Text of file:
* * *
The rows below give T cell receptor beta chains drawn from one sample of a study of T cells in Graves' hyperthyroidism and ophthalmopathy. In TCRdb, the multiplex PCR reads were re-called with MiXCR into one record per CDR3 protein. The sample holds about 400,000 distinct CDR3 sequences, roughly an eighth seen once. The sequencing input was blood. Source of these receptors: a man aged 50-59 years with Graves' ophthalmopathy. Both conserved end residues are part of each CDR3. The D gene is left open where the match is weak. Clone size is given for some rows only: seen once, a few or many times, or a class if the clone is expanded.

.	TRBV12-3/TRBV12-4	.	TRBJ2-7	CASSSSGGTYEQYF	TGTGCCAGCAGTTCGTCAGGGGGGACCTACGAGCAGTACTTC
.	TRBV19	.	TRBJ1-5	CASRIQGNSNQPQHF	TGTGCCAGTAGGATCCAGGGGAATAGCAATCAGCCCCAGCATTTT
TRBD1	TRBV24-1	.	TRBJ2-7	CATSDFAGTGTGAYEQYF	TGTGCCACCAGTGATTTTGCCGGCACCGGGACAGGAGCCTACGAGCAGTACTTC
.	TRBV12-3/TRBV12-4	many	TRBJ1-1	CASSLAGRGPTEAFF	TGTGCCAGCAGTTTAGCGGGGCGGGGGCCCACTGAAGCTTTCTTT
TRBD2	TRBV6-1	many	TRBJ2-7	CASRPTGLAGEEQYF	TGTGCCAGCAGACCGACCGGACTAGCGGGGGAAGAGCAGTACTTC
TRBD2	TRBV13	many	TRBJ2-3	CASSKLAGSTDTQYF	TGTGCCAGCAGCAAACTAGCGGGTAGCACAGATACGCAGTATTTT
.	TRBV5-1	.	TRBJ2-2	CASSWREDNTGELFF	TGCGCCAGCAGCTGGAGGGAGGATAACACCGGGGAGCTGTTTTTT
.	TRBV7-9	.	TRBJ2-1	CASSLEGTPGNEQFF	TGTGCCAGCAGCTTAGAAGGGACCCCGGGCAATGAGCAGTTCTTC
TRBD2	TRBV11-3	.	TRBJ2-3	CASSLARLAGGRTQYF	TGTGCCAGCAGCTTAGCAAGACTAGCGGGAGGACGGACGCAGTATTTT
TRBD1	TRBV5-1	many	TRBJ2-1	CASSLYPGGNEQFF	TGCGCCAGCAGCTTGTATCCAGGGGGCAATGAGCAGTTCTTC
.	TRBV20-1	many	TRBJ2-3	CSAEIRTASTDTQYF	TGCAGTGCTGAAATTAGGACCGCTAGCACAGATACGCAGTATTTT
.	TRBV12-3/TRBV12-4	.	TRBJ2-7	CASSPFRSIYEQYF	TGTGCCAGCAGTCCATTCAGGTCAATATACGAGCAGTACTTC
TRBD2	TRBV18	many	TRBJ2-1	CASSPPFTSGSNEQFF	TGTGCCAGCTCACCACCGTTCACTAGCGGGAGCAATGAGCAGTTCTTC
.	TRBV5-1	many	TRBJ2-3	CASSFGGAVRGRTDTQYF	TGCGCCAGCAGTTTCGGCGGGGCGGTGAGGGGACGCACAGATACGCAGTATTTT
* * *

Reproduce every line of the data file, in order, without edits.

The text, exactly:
The rows below give T cell receptor beta chains drawn from one sample of a study of T cells in Graves' hyperthyroidism and ophthalmopathy. In TCRdb, the multiplex PCR reads were re-called with MiXCR into one record per CDR3 protein. The sample holds about 400,000 distinct CDR3 sequences, roughly an eighth seen once. The sequencing input was blood. Source of these receptors: a man aged 50-59 years with Graves' ophthalmopathy. Both conserved end residues are part of each CDR3. The D gene is left open where the match is weak. Clone size is given for some rows only: seen once, a few or many times, or a class if the clone is expanded.

.	TRBV12-3/TRBV12-4	.	TRBJ2-7	CASSSSGGTYEQYF	TGTGCCAGCAGTTCGTCAGGGGGGACCTACGAGCAGTACTTC
.	TRBV19	.	TRBJ1-5	CASRIQGNSNQPQHF	TGTGCCAGTAGGATCCAGGGGAATAGCAATCAGCCCCAGCATTTT
TRBD1	TRBV24-1	.	TRBJ2-7	CATSDFAGTGTGAYEQYF	TGTGCCACCAGTGATTTTGCCGGCACCGGGACAGGAGCCTACGAGCAGTACTTC
.	TRBV12-3/TRBV12-4	many	TRBJ1-1	CASSLAGRGPTEAFF	TGTGCCAGCAGTTTAGCGGGGCGGGGGCCCACTGAAGCTTTCTTT
TRBD2	TRBV6-1	many	TRBJ2-7	CASRPTGLAGEEQYF	TGTGCCAGCAGACCGACCGGACTAGCGGGGGAAGAGCAGTACTTC
TRBD2	TRBV13	many	TRBJ2-3	CASSKLAGSTDTQYF	TGTGCCAGCAGCAAACTAGCGGGTAGCACAGATACGCAGTATTTT
.	TRBV5-1	.	TRBJ2-2	CASSWREDNTGELFF	TGCGCCAGCAGCTGGAGGGAGGATAACACCGGGGAGCTGTTTTTT
.	TRBV7-9	.	TRBJ2-1	CASSLEGTPGNEQFF	TGTGCCAGCAGCTTAGAAGGGACCCCGGGCAATGAGCAGTTCTTC
TRBD2	TRBV11-3	.	TRBJ2-3	CASSLARLAGGRTQYF	TGTGCCAGCAGCTTAGCAAGACTAGCGGGAGGACGGACGCAGTATTTT
TRBD1	TRBV5-1	many	TRBJ2-1	CASSLYPGGNEQFF	TGCGCCAGCAGCTTGTATCCAGGGGGCAATGAGCAGTTCTTC
.	TRBV20-1	many	TRBJ2-3	CSAEIRTASTDTQYF	TGCAGTGCTGAAATTAGGACCGCTAGCACAGATACGCAGTATTTT
.	TRBV12-3/TRBV12-4	.	TRBJ2-7	CASSPFRSIYEQYF	TGTGCCAGCAGTCCATTCAGGTCAATATACGAGCAGTACTTC
TRBD2	TRBV18	many	TRBJ2-1	CASSPPFTSGSNEQFF	TGTGCCAGCTCACCACCGTTCACTAGCGGGAGCAATGAGCAGTTCTTC
.	TRBV5-1	many	TRBJ2-3	CASSFGGAVRGRTDTQYF	TGCGCCAGCAGTTTCGGCGGGGCGGTGAGGGGACGCACAGATACGCAGTATTTT